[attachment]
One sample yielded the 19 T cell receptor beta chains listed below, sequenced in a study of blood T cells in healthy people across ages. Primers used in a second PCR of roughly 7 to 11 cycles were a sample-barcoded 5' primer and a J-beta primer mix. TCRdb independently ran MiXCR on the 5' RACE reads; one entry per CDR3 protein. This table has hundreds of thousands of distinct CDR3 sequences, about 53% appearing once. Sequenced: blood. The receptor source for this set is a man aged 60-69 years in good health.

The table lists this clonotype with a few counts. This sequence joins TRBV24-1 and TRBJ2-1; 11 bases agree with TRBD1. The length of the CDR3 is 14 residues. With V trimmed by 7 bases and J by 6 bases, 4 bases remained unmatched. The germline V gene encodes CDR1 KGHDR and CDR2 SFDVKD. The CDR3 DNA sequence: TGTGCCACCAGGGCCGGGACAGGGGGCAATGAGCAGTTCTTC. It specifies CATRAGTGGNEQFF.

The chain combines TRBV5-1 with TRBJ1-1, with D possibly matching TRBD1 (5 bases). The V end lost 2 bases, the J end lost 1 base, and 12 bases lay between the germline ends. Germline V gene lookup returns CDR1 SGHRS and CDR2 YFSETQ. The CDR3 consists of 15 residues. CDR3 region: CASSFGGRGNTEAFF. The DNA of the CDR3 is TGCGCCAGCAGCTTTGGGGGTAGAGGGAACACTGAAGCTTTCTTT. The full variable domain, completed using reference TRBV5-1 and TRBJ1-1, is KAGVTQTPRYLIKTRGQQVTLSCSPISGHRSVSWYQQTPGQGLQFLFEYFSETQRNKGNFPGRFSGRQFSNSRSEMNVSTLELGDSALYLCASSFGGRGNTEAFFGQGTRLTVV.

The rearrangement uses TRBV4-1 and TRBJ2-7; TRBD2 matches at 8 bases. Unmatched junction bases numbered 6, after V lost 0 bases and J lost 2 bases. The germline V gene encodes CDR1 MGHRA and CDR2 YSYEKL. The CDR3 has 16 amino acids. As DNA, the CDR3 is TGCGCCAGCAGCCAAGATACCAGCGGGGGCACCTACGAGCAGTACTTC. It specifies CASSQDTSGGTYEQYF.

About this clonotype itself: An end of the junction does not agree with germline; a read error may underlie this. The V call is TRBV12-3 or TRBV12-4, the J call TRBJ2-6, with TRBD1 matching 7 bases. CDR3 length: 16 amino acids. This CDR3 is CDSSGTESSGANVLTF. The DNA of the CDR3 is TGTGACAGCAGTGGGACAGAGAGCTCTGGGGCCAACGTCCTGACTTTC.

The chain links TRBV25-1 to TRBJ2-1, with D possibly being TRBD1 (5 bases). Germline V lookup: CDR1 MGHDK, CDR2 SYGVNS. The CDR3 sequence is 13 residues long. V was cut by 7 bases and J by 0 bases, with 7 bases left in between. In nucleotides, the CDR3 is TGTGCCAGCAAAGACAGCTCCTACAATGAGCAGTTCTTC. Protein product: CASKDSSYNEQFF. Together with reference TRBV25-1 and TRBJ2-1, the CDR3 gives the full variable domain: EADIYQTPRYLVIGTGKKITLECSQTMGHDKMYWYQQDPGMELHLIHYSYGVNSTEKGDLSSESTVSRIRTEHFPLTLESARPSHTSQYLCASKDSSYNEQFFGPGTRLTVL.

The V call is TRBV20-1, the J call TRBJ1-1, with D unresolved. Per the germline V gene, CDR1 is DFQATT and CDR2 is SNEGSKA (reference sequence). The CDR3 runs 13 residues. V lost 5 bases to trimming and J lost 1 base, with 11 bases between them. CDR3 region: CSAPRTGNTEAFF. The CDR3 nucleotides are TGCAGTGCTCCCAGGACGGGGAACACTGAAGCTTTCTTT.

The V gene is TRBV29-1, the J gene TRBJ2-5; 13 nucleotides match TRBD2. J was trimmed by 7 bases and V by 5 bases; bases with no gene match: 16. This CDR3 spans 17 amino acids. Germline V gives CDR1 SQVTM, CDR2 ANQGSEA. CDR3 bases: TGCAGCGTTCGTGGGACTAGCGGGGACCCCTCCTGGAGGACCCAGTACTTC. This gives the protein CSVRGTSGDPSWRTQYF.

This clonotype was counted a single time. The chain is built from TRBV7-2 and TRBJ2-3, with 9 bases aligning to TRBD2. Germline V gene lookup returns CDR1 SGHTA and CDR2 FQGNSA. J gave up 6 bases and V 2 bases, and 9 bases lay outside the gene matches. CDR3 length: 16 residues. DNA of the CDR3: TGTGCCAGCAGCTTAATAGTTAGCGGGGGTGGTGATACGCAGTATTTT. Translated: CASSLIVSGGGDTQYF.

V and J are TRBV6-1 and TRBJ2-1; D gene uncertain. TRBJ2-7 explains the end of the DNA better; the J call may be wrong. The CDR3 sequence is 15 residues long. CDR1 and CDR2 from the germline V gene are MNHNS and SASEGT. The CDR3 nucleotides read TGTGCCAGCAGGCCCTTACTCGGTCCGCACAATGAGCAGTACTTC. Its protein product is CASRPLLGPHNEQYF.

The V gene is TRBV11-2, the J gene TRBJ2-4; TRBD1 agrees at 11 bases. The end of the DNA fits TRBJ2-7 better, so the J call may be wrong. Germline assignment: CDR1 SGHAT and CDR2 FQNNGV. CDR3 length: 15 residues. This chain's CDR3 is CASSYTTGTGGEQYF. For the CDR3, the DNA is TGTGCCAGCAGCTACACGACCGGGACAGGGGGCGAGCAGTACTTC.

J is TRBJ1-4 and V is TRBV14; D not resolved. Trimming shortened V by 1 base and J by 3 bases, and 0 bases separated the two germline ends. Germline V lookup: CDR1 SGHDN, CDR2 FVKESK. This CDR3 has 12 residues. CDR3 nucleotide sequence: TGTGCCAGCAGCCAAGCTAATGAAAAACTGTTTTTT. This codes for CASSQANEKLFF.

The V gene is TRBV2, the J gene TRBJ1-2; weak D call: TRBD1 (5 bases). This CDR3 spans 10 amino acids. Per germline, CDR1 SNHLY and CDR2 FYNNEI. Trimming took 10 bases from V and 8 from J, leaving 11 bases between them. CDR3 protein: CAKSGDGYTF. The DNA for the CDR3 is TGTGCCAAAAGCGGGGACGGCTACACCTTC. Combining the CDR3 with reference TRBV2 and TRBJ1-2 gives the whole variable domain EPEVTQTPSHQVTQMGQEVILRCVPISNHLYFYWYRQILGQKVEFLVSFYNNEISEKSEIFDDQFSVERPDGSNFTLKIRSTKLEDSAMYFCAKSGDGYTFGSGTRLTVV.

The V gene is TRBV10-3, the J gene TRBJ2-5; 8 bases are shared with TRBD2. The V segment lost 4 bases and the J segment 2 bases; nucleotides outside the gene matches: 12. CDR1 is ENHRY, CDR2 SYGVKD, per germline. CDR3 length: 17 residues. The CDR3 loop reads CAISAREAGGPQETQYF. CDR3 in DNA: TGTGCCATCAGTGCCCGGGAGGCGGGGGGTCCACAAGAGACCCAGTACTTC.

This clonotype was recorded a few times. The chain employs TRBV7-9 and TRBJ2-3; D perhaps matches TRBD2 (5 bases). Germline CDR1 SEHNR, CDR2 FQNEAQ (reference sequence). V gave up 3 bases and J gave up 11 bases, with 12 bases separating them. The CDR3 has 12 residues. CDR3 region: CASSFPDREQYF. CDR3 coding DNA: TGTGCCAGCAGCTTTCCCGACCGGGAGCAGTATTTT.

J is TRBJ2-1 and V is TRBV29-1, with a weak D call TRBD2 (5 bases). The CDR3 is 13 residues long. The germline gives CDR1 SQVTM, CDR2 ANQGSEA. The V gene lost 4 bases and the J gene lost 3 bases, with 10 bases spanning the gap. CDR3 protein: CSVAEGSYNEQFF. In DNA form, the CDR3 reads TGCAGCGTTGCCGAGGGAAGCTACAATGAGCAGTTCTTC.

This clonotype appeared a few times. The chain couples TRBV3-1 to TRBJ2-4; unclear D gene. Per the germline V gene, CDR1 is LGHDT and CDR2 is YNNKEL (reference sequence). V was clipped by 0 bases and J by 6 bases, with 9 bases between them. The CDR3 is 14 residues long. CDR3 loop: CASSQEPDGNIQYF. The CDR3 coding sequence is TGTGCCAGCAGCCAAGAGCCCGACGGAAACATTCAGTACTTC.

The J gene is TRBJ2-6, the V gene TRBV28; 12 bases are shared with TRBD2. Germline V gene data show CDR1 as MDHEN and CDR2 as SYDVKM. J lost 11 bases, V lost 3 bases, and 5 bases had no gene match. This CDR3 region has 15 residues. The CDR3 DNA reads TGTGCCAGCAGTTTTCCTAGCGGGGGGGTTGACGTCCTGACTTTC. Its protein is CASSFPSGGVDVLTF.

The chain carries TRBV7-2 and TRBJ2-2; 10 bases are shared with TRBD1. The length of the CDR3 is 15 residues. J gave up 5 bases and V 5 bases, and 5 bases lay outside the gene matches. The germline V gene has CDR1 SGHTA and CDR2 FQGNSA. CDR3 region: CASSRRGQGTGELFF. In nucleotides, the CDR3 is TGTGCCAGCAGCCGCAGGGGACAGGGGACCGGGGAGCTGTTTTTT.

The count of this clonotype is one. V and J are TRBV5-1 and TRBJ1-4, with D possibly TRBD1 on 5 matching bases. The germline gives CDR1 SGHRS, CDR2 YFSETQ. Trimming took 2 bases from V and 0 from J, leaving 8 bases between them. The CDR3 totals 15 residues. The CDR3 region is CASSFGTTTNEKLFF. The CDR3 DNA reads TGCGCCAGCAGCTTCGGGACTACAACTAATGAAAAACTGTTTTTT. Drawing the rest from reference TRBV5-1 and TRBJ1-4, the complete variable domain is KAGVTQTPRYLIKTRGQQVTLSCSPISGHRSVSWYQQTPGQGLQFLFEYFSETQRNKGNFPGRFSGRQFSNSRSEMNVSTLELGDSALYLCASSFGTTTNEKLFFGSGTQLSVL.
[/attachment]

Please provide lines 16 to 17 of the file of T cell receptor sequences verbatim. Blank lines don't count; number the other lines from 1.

J is TRBJ2-1 and V is TRBV29-1, with a weak D call TRBD2 (5 bases). The CDR3 is 13 residues long. The germline gives CDR1 SQVTM, CDR2 ANQGSEA. The V gene lost 4 bases and the J gene lost 3 bases, with 10 bases spanning the gap. CDR3 protein: CSVAEGSYNEQFF. In DNA form, the CDR3 reads TGCAGCGTTGCCGAGGGAAGCTACAATGAGCAGTTCTTC.

This clonotype appeared a few times. The chain couples TRBV3-1 to TRBJ2-4; unclear D gene. Per the germline V gene, CDR1 is LGHDT and CDR2 is YNNKEL (reference sequence). V was clipped by 0 bases and J by 6 bases, with 9 bases between them. The CDR3 is 14 residues long. CDR3 loop: CASSQEPDGNIQYF. The CDR3 coding sequence is TGTGCCAGCAGCCAAGAGCCCGACGGAAACATTCAGTACTTC.